As predicted, UCLA has the highest value for average_GPA_admitted - average_GPA_applied, while UC Merced has the lowest. UC Berkeley sits right in the middle. For students thinking about applying to UCLA, it seems that keeping their GPAs high is more important for them than it would be for students targeting other UCs.

 

Impact of the Ortiz-Pacheco-Poochigian-Vasconcellos Cal Grant Act

 

In the year 2000, the Ortiz-Pacheco-Poochigian-Vasconcellos Cal Grant Act passed in the California Senate. Here’s a description of the grant:

On September 11, Gov. Gray Davis approved a new Cal Grant law that commits at least $1.2 billion in grant money to meritorious students with limited financial means who enroll in public or private institutions of higher education in California. The bipartisan measure, co-authored by Senators Deborah Ortiz and Charles Poochigian, establishes the Ortiz-Pacheco-Poochigian Vasconcellos Cal Grant Program.

The law underscores the state's commitment to higher education and helps fulfill the promise of the 1960 California Higher Education Master Plan to provide access to higher education for academically qualified students.

This Grant is the largest public grant that the UC system has received in over half a century. Given that such a large amount of money was injected into the UC financial aid funds, we were interested in seeing if this grant actually had a tangible impact on the ability of low-income students to attend college.

We decided to model the problem in terms of the model that we created before: Average Household Income vs. the three subparameters that we considered before (admitted to applied, enrolled to admitted, and enrolled to admitted):

 

After that, we plotted the admissions data for the year 1999 and 2001 (before and after the Grant) and correlated it with average household income in the county at that time:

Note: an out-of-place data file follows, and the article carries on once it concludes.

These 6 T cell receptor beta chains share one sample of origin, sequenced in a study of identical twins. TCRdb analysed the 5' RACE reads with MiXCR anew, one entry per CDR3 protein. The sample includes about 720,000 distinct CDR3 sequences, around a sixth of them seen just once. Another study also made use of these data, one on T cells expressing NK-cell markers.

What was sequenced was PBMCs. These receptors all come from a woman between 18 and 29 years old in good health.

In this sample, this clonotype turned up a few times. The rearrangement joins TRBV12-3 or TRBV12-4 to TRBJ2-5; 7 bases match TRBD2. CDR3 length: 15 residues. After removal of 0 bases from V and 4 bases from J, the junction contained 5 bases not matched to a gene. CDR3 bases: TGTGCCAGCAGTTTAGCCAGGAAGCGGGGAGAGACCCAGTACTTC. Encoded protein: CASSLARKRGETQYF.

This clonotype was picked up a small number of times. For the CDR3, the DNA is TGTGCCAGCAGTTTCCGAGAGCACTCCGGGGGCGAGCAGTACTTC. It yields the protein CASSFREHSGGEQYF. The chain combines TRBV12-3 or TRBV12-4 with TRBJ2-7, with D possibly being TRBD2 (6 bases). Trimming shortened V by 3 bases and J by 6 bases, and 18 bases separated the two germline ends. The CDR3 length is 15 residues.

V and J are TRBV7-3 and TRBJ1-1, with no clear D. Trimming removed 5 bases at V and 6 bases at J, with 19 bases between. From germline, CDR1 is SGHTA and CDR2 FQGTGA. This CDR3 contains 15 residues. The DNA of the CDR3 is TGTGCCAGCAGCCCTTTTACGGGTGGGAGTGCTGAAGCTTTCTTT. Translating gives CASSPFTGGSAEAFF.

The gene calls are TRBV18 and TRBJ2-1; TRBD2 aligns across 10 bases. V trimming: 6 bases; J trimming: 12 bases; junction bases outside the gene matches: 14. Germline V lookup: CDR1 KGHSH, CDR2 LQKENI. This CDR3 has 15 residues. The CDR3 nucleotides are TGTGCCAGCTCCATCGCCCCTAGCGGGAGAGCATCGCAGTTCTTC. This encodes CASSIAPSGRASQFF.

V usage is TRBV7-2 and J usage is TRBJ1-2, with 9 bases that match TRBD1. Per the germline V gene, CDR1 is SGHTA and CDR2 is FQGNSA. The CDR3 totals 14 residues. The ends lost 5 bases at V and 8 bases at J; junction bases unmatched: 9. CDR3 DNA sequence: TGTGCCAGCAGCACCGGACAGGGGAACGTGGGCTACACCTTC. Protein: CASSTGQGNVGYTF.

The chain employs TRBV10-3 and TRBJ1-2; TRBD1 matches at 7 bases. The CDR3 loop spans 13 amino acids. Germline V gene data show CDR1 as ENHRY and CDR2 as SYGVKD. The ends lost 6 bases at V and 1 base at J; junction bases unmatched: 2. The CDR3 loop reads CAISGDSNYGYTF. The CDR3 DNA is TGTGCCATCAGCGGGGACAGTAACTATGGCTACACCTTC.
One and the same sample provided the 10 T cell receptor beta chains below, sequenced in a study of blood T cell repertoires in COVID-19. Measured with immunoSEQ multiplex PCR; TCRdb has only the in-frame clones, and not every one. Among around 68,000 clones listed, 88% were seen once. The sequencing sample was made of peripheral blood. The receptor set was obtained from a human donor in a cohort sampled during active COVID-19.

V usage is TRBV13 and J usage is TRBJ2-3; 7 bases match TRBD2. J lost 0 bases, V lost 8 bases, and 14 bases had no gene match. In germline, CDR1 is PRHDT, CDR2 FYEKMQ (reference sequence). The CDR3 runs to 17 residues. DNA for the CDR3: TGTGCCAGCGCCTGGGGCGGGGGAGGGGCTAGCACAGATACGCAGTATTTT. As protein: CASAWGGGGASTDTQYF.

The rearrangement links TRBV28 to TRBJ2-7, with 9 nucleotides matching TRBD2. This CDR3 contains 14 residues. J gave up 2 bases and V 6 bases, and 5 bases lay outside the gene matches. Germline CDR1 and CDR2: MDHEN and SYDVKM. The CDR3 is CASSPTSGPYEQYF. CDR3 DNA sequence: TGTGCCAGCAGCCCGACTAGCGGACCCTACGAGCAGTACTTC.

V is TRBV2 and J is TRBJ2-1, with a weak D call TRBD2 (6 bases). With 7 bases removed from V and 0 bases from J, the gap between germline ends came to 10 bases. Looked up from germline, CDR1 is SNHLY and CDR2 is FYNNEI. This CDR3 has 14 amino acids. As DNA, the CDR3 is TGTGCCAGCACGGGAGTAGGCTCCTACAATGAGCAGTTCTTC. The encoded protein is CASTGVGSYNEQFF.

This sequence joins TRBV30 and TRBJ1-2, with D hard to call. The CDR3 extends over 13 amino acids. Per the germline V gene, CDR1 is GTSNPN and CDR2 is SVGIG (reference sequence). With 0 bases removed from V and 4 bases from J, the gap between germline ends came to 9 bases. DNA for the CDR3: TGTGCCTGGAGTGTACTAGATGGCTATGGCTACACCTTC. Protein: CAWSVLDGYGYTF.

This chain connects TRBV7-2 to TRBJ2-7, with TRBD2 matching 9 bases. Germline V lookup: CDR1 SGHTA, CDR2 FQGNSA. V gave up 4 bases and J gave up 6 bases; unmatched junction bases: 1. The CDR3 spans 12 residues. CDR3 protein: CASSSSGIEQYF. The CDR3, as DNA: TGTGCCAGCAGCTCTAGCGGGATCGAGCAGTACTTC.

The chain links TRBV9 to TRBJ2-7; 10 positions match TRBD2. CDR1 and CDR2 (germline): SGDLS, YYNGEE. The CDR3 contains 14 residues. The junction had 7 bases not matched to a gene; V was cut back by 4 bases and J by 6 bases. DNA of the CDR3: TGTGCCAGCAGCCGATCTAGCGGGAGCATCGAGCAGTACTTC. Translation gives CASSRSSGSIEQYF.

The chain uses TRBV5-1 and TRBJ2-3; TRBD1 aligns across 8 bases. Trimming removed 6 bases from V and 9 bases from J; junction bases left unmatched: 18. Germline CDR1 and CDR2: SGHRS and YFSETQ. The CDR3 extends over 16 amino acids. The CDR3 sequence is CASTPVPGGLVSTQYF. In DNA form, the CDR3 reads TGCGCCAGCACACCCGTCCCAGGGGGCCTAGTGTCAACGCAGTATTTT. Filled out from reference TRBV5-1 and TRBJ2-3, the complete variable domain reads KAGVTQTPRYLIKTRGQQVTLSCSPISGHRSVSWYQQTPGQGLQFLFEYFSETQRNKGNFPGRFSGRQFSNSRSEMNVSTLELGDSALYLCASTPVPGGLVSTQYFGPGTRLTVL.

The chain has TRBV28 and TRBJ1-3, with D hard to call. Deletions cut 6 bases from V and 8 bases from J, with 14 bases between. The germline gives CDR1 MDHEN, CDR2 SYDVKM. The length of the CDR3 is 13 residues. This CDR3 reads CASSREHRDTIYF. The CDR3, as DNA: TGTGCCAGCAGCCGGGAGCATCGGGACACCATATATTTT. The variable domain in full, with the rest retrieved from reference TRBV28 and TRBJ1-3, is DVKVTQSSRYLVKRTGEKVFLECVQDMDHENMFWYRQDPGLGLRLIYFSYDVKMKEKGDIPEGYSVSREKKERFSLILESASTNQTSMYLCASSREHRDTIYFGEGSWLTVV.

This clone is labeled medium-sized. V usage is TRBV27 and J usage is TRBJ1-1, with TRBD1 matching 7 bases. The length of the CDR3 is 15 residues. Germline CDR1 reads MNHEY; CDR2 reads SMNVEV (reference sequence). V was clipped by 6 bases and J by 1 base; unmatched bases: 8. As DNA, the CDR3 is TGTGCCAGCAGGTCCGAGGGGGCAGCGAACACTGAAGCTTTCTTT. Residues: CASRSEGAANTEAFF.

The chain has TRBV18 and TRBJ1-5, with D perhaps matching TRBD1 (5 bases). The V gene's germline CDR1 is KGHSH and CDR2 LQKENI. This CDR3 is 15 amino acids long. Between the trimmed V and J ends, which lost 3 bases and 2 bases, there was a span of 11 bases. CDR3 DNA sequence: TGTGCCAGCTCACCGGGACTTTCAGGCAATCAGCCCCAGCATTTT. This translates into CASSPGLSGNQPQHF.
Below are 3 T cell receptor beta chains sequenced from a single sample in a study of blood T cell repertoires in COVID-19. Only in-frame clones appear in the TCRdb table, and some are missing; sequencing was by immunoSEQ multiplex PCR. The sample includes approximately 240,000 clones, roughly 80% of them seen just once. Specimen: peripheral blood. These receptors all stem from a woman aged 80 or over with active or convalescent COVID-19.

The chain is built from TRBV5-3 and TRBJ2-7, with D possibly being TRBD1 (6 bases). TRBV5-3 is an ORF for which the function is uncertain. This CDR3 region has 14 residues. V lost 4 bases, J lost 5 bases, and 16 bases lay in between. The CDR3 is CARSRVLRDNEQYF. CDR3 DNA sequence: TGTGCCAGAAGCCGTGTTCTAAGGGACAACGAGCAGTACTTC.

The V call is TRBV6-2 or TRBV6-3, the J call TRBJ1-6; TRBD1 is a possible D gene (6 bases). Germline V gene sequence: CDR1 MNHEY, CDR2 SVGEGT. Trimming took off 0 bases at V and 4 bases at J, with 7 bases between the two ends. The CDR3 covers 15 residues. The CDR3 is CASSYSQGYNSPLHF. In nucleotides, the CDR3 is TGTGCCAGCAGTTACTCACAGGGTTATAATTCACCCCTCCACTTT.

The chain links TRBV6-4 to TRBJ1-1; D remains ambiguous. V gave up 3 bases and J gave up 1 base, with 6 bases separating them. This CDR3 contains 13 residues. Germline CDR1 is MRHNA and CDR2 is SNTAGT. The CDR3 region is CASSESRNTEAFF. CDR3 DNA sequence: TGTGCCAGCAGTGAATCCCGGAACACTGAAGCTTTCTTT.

Just from the eye test, the slopes across the graphs seem to be significantly differing slopes, especially the admitted to applied lineplot:

However, we wanted to show this quantifiably. Therefore, having regression lines for the 1999 data and the 2001 data, we created a bootstrap on the 1999 regression data (with 10000 resamples) and got the following 90% confidence interval for the slope and intercept for the admitted to applied line:

Our regression for the 2001 admitted to applied data is -1.97x + 45.71, so both the slope and the intercept are outside the 90% confidence interval. Therefore, we can say with 90% confidence that the models for the 1999 data and the 2001 data are different, and the passing of the Ortiz-Pacheco-Poochigian-Vasconcellos Cal Grant Act correlates with a significant change in admissions rate as compared to Household income. One possibility is that lower income students were more confident in their ability to receive financial aid after the Grant, so they applied in higher numbers, affecting the distribution.

 

What is Berkeley like today?

After having examined the impact county, ethnicity, GPA, and economic standing on UC admissions, we wanted to conclude our analysis with a couple of simple graphs showcasing the distribution of the most recent group of freshmen and transfers entering the UC Berkeley student body:

 

 

It’s striking how large a proportion Asian students occupy of the UC Berkeley Class of 2021. Minority groups, including Hispanic/Latino, African American, American Indian, and International students, occupy less than 20% of the population group. Transfer students, however, have a much more balanced population distribution, featuring significant and comparable amounts of Asian, Hispanic/Latino, International, and White students. We reserve no judgments for whether this is a positive or negative development; it’s just something to consider and keep in mind when thinking about the decisions the ASUC makes and UC Berkeley’s identity in general.

Conclusion

 

This project was an exploratory look at UC admissions data over the twenty years, trying to consider several different parameters—county population, county income, ethnicity in terms of admission rate and yield rate over time, GPA trends over time, the impact of the 2000 Cal Grant Act on admission rates—and their impacts on admissions trends through the form of visualizations. We hope that our analysis was insightful and prompted some thought on the current college admissions process!